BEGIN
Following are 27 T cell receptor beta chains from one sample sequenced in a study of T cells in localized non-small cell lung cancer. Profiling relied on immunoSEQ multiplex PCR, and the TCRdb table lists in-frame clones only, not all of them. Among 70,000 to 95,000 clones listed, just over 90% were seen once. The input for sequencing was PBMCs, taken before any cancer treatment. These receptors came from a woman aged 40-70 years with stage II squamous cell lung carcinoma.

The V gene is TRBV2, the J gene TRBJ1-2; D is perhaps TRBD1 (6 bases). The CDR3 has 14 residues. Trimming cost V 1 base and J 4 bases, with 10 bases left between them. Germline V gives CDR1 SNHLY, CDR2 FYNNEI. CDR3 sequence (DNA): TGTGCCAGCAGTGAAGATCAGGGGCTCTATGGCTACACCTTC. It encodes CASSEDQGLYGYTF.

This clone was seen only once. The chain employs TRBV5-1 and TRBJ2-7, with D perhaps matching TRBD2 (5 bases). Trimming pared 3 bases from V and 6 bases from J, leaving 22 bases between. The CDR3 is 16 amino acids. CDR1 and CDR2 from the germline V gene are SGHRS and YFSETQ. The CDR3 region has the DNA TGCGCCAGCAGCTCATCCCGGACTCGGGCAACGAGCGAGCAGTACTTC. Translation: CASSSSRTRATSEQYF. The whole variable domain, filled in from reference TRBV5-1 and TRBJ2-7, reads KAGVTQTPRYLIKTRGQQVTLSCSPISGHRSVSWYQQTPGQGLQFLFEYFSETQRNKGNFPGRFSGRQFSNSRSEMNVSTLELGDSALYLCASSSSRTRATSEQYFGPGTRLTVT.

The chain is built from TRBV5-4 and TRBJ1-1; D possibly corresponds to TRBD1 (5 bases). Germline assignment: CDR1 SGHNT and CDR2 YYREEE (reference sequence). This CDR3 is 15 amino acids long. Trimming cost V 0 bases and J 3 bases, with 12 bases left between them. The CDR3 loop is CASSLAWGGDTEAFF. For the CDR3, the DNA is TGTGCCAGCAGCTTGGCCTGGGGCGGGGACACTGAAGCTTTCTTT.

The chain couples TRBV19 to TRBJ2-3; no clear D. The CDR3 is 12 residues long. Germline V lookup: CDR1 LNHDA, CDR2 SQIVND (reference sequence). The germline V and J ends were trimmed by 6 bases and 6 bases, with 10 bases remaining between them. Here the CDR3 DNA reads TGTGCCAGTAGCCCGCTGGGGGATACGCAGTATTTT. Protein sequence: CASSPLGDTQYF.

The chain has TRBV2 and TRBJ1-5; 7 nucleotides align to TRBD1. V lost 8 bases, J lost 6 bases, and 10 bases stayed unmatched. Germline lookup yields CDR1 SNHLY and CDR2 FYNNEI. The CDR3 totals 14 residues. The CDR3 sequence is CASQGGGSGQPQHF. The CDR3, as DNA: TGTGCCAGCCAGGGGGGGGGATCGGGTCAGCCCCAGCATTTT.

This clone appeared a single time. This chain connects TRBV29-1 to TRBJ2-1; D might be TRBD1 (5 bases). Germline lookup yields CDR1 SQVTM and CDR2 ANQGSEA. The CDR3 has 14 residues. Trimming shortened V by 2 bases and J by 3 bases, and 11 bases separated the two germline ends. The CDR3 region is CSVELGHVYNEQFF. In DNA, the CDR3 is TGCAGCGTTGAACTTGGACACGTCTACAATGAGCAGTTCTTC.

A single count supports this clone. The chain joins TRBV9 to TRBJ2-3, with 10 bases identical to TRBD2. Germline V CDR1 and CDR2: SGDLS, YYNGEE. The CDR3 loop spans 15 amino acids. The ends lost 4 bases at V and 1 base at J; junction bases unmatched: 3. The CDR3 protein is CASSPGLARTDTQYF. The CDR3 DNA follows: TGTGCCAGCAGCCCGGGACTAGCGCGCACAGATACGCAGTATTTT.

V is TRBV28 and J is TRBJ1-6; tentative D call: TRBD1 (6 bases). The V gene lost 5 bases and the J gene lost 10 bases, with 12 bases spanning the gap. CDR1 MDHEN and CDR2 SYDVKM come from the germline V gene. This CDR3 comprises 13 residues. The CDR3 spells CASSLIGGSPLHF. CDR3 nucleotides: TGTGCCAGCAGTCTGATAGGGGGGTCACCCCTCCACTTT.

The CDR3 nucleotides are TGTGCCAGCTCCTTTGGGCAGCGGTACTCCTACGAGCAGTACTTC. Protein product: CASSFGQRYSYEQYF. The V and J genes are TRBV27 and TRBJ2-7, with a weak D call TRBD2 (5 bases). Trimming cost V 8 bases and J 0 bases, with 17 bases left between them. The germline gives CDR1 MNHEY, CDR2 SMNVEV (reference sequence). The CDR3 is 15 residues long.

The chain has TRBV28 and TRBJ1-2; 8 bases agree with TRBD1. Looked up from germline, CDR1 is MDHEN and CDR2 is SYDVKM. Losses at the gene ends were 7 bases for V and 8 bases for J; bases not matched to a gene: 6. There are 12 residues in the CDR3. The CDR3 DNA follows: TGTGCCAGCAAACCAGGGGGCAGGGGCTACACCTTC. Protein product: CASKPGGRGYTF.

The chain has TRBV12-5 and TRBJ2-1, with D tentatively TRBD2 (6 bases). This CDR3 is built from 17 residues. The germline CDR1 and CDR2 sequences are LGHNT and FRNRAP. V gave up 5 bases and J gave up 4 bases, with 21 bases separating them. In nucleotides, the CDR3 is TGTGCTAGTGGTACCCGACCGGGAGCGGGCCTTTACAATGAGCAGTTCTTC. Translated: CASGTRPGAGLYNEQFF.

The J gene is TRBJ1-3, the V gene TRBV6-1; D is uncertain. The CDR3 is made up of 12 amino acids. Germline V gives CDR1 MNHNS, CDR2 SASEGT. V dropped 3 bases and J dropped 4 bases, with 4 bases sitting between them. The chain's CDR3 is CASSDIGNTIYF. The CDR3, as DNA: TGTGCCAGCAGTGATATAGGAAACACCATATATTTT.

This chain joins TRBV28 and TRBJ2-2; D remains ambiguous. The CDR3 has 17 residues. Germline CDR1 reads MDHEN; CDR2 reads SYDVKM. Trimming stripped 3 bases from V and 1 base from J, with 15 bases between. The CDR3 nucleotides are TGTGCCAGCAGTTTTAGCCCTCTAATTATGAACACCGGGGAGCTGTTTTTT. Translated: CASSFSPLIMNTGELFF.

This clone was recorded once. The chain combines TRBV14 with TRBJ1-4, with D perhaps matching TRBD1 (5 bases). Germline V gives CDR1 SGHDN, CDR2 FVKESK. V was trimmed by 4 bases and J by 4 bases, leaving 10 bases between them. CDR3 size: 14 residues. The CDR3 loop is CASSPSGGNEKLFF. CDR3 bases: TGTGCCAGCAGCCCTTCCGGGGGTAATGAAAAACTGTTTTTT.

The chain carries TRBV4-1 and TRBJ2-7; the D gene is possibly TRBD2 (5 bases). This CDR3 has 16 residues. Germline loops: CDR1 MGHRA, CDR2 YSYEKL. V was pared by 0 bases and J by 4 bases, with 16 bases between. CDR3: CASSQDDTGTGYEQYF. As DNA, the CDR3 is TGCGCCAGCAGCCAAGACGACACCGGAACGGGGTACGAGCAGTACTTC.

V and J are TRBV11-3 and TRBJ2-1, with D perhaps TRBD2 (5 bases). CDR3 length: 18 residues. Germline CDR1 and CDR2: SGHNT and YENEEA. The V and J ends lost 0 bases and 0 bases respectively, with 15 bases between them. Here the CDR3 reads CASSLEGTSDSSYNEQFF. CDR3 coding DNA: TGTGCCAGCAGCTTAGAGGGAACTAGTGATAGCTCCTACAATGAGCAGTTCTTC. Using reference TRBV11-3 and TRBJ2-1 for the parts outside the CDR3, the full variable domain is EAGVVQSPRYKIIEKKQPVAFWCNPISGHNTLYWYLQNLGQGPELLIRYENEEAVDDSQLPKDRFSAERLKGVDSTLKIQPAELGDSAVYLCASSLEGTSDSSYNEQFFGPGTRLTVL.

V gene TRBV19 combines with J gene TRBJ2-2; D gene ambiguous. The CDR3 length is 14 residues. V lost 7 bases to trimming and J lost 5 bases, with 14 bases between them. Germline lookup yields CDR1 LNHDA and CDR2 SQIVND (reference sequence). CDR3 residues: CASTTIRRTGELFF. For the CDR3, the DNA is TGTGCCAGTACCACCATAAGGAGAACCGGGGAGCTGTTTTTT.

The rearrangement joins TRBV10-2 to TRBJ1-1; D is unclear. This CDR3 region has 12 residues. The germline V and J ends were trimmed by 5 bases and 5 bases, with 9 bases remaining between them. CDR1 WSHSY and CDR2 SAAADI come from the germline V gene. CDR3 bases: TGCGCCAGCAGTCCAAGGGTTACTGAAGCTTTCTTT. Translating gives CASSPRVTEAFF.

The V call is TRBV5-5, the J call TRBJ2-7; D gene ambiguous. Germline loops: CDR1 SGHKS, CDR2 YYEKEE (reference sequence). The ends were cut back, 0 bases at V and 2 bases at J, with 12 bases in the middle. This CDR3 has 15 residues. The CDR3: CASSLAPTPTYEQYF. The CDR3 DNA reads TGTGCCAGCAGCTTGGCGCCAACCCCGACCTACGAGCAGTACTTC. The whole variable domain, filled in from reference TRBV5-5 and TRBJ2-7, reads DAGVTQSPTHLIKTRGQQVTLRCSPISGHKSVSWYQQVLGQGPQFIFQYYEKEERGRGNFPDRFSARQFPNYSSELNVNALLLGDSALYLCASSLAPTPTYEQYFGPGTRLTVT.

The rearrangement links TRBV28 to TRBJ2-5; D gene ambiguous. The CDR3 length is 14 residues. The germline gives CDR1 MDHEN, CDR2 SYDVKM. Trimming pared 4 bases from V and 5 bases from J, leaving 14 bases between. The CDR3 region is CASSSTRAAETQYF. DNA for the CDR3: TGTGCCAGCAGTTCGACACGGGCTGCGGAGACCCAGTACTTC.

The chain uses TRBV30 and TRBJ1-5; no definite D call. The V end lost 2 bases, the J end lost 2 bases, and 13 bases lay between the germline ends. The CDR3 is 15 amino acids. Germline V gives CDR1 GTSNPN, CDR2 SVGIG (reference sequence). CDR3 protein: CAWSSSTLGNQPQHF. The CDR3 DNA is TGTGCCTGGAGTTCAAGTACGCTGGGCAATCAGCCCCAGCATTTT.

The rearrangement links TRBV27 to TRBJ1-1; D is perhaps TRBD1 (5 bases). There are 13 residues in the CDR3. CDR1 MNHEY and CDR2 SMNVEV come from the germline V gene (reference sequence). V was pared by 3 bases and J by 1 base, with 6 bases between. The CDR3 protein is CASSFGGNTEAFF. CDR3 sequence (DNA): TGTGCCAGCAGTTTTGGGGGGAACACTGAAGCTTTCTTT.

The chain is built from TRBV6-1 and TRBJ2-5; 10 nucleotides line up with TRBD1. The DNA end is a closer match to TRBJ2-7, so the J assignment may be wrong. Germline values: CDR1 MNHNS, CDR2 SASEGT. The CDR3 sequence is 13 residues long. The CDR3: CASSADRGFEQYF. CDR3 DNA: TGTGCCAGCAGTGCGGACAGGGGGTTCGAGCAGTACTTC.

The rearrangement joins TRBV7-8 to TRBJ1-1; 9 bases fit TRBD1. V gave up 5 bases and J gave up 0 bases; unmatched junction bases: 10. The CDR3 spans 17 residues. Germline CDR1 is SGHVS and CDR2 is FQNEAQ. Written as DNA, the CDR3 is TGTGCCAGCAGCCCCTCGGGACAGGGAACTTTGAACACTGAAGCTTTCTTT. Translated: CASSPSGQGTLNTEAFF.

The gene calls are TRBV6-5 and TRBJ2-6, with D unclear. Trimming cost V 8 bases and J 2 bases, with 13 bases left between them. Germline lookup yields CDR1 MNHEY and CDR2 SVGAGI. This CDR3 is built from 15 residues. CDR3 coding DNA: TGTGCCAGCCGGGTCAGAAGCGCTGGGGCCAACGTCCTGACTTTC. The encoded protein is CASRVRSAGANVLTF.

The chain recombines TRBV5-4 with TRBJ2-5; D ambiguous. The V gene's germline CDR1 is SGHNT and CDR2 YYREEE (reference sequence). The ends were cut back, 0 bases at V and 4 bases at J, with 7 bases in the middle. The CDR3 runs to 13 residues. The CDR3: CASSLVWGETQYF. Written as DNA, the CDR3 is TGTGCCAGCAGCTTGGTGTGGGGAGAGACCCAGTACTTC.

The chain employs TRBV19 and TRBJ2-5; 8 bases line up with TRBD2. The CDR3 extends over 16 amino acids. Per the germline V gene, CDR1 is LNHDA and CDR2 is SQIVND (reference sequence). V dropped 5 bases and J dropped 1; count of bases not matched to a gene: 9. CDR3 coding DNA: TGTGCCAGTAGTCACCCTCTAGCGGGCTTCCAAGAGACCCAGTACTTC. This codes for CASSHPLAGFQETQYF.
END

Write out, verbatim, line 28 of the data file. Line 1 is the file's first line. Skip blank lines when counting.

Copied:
The chain employs TRBV19 and TRBJ2-5; 8 bases line up with TRBD2. The CDR3 extends over 16 amino acids. Per the germline V gene, CDR1 is LNHDA and CDR2 is SQIVND (reference sequence). V dropped 5 bases and J dropped 1; count of bases not matched to a gene: 9. CDR3 coding DNA: TGTGCCAGTAGTCACCCTCTAGCGGGCTTCCAAGAGACCCAGTACTTC. This codes for CASSHPLAGFQETQYF.